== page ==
By the time Jonathan Nierenberg walked into the Young Israel of Woodmere one recent Saturday morning for shacharit in the main sanctuary, the men's section, seating about 375, was nearly full.
He was a few minutes late: his 3-year-old son, Benji, had tripped on the way.
In the coatroom Nierenberg exchanged Shabbat greetings with congregants arriving for a second shacharit down the hall in an already crowded study hall: and with members coming for the "Not Just for Beginner" introductory service in the gymnasium/social hall.
As 13 Iranian Jews suspected of spying for Israel and the United States are set to go on trial April 13, an American Jewish leader has cited some ominous signs coming from Iran.
Malcolm Hoenlein, executive vice chairman of the Conference of Presidents of Major Jewish Organizations, said lawyers for the accused were barred from entering prison to allow their clients to sign retainer statements even after the investigating judge (who also will serve as the trial judge without a jury) had asked the suspects' families to hire counsel.
During 31 years at Columbia University, Rabbi Charles Sheer has seen a succession of political movements wax and wane: anti-war at the beginning, then feminist issues, and gay rights in recent years.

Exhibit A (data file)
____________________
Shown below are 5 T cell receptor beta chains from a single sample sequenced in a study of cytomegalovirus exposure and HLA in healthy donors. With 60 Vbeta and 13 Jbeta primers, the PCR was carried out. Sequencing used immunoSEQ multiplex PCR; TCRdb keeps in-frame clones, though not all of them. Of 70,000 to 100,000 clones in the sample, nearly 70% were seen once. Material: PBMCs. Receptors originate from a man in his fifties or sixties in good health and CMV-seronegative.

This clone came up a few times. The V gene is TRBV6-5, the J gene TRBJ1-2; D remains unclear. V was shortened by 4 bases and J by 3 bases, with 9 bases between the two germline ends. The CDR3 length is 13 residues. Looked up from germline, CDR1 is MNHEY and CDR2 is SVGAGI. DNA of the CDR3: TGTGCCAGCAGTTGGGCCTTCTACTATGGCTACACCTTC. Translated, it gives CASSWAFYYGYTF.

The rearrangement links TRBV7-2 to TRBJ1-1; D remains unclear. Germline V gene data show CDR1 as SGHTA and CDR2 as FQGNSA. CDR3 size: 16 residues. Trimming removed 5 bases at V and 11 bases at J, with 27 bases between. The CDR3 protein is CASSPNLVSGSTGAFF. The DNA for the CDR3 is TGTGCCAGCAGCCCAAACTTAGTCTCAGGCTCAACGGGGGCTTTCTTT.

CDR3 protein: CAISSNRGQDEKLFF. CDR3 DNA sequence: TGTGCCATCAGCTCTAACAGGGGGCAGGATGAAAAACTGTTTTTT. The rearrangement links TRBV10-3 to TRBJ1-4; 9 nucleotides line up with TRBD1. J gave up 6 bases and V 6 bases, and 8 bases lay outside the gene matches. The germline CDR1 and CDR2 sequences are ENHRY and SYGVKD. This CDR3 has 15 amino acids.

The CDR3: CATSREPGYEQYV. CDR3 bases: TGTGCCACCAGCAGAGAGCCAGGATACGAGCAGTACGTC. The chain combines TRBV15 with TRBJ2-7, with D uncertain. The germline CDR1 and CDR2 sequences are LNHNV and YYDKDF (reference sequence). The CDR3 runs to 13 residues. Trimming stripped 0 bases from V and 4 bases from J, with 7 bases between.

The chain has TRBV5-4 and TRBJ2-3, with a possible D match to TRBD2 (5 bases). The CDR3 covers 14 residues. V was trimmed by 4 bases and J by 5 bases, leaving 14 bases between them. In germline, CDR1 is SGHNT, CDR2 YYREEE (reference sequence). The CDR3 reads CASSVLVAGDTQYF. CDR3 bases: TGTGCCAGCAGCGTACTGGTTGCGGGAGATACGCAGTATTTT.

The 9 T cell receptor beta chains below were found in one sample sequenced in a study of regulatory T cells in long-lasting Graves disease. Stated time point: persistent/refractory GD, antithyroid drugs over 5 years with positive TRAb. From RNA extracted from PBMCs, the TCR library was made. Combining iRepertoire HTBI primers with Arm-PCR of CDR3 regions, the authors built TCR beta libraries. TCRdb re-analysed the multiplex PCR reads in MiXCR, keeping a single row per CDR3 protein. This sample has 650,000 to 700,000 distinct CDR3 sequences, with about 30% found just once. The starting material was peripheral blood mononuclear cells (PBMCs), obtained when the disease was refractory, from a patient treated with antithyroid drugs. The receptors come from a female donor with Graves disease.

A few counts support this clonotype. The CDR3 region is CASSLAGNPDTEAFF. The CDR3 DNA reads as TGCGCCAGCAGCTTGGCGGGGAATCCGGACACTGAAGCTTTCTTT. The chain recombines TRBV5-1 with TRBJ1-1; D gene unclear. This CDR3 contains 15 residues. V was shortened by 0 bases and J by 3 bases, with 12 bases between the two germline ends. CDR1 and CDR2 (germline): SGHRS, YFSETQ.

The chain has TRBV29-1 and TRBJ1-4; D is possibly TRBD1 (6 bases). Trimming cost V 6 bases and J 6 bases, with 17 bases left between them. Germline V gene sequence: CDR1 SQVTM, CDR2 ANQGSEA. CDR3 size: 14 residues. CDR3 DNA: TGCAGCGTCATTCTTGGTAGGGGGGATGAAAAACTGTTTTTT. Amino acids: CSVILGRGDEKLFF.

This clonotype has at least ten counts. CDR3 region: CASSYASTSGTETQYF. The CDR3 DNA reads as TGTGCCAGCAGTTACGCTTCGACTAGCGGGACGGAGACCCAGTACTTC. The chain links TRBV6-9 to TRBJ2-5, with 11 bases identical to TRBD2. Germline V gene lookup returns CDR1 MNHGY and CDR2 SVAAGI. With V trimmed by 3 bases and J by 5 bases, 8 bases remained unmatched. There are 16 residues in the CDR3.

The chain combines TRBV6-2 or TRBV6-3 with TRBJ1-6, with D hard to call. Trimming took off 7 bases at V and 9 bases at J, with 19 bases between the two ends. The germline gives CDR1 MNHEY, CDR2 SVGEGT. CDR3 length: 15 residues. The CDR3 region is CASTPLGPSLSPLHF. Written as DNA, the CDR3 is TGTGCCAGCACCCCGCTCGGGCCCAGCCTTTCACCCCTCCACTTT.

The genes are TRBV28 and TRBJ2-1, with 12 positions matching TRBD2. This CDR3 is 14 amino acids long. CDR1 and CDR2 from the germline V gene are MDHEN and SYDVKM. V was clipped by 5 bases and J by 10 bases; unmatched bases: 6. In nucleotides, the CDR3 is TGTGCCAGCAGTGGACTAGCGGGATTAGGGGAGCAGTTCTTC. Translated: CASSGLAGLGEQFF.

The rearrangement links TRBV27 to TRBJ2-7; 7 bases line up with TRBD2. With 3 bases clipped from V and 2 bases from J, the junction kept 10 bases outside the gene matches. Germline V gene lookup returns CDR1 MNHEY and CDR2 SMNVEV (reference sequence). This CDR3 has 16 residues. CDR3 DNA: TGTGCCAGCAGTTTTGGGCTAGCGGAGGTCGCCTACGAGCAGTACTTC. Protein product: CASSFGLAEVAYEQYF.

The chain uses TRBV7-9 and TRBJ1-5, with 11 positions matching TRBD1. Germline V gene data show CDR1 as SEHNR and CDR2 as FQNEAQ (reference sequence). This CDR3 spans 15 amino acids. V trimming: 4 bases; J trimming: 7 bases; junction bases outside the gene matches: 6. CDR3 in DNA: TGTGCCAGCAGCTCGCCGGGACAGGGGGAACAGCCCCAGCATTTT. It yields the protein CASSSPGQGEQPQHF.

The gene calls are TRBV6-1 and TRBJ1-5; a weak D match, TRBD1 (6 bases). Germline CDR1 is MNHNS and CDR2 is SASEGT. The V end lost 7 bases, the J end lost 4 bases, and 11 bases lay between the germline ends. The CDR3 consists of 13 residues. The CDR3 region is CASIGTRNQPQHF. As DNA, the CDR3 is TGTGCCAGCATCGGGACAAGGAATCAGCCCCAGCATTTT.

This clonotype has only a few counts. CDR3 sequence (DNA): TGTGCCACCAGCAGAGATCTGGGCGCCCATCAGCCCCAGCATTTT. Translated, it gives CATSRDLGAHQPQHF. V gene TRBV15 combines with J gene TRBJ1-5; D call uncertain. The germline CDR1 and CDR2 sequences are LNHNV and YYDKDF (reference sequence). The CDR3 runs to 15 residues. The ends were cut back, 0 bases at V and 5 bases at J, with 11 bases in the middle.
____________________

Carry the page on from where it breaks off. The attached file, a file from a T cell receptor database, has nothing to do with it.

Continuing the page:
But the rabbi's most poignant memories at the university are about small classes, not sweeping events.
Since becoming the school's Jewish chaplain in 1969, two years after he was ordained by Yeshiva University, Rabbi Sheer has taught classes every semester, usually in Chumash (Torah) or Gemara (Talmud).
As City Councilman Noach Dear contemplates a second bid to win one of the nation's most heavily Jewish congressional districts, incumbent Rep. Anthony Weiner is making inroads in Dear's political backyard.
Angered by Dear's siding with the police after the controversial shooting of a disturbed Borough Park man in August, some of his former supporters are now backing Weiner for re-election.
For the last quarter-century, Jewish Renewal has been a grassroots, anti-establishment movement embraced by Jews searching for spirituality in their lives. Now, itís becoming mainstream.
One of the four pillars of the new United Jewish Communities is being called Jewish Renaissance and Renewal. Its 36-member committee is slated to meet in Washington next month to develop ways to make Jewish life more meaningful. Because it is to be the committee's first meeting, it is unclear which areas it plans to address.